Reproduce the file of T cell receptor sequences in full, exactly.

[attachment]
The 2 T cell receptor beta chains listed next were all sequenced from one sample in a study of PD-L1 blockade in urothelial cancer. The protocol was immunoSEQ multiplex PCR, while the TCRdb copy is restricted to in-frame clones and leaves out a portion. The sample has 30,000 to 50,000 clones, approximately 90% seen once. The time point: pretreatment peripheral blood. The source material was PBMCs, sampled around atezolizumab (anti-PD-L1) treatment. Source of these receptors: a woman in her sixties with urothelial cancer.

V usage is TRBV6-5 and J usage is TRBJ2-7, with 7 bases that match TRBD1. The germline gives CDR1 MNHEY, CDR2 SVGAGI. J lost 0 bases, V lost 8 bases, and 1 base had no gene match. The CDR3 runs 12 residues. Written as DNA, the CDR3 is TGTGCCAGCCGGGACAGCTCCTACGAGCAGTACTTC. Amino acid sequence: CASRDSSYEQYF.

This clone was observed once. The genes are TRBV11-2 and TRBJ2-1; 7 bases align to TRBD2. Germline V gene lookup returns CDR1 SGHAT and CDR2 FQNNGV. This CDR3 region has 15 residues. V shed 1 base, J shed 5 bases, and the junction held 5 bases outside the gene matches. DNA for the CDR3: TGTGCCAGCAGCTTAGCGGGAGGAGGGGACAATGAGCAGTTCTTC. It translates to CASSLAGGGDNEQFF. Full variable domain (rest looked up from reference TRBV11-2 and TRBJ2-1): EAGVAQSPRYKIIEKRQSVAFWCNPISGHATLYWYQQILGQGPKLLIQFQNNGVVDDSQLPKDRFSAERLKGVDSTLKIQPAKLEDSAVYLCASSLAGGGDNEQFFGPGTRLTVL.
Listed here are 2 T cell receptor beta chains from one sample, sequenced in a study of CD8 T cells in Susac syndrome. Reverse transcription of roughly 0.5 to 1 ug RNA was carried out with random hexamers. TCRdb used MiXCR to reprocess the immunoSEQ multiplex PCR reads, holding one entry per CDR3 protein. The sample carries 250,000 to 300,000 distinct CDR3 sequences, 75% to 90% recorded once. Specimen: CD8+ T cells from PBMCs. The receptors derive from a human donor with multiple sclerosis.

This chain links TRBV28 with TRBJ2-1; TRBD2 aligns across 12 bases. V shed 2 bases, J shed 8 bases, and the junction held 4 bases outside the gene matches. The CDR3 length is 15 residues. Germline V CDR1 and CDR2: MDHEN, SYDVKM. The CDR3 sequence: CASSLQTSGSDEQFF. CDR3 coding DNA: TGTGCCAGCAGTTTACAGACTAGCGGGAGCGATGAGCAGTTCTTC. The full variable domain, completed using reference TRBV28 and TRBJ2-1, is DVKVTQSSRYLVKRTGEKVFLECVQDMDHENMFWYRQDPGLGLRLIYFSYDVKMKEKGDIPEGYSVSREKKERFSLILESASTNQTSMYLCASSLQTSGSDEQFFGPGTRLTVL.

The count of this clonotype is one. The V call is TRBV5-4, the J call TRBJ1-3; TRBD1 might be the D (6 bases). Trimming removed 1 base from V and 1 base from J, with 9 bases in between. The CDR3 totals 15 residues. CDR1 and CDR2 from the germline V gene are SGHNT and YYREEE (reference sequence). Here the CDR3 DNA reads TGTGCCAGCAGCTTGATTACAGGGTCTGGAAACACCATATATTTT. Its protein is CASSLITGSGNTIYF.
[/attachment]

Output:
The 2 T cell receptor beta chains listed next were all sequenced from one sample in a study of PD-L1 blockade in urothelial cancer. The protocol was immunoSEQ multiplex PCR, while the TCRdb copy is restricted to in-frame clones and leaves out a portion. The sample has 30,000 to 50,000 clones, approximately 90% seen once. The time point: pretreatment peripheral blood. The source material was PBMCs, sampled around atezolizumab (anti-PD-L1) treatment. Source of these receptors: a woman in her sixties with urothelial cancer.

V usage is TRBV6-5 and J usage is TRBJ2-7, with 7 bases that match TRBD1. The germline gives CDR1 MNHEY, CDR2 SVGAGI. J lost 0 bases, V lost 8 bases, and 1 base had no gene match. The CDR3 runs 12 residues. Written as DNA, the CDR3 is TGTGCCAGCCGGGACAGCTCCTACGAGCAGTACTTC. Amino acid sequence: CASRDSSYEQYF.

This clone was observed once. The genes are TRBV11-2 and TRBJ2-1; 7 bases align to TRBD2. Germline V gene lookup returns CDR1 SGHAT and CDR2 FQNNGV. This CDR3 region has 15 residues. V shed 1 base, J shed 5 bases, and the junction held 5 bases outside the gene matches. DNA for the CDR3: TGTGCCAGCAGCTTAGCGGGAGGAGGGGACAATGAGCAGTTCTTC. It translates to CASSLAGGGDNEQFF. Full variable domain (rest looked up from reference TRBV11-2 and TRBJ2-1): EAGVAQSPRYKIIEKRQSVAFWCNPISGHATLYWYQQILGQGPKLLIQFQNNGVVDDSQLPKDRFSAERLKGVDSTLKIQPAKLEDSAVYLCASSLAGGGDNEQFFGPGTRLTVL.
Listed here are 2 T cell receptor beta chains from one sample, sequenced in a study of CD8 T cells in Susac syndrome. Reverse transcription of roughly 0.5 to 1 ug RNA was carried out with random hexamers. TCRdb used MiXCR to reprocess the immunoSEQ multiplex PCR reads, holding one entry per CDR3 protein. The sample carries 250,000 to 300,000 distinct CDR3 sequences, 75% to 90% recorded once. Specimen: CD8+ T cells from PBMCs. The receptors derive from a human donor with multiple sclerosis.

This chain links TRBV28 with TRBJ2-1; TRBD2 aligns across 12 bases. V shed 2 bases, J shed 8 bases, and the junction held 4 bases outside the gene matches. The CDR3 length is 15 residues. Germline V CDR1 and CDR2: MDHEN, SYDVKM. The CDR3 sequence: CASSLQTSGSDEQFF. CDR3 coding DNA: TGTGCCAGCAGTTTACAGACTAGCGGGAGCGATGAGCAGTTCTTC. The full variable domain, completed using reference TRBV28 and TRBJ2-1, is DVKVTQSSRYLVKRTGEKVFLECVQDMDHENMFWYRQDPGLGLRLIYFSYDVKMKEKGDIPEGYSVSREKKERFSLILESASTNQTSMYLCASSLQTSGSDEQFFGPGTRLTVL.

The count of this clonotype is one. The V call is TRBV5-4, the J call TRBJ1-3; TRBD1 might be the D (6 bases). Trimming removed 1 base from V and 1 base from J, with 9 bases in between. The CDR3 totals 15 residues. CDR1 and CDR2 from the germline V gene are SGHNT and YYREEE (reference sequence). Here the CDR3 DNA reads TGTGCCAGCAGCTTGATTACAGGGTCTGGAAACACCATATATTTT. Its protein is CASSLITGSGNTIYF.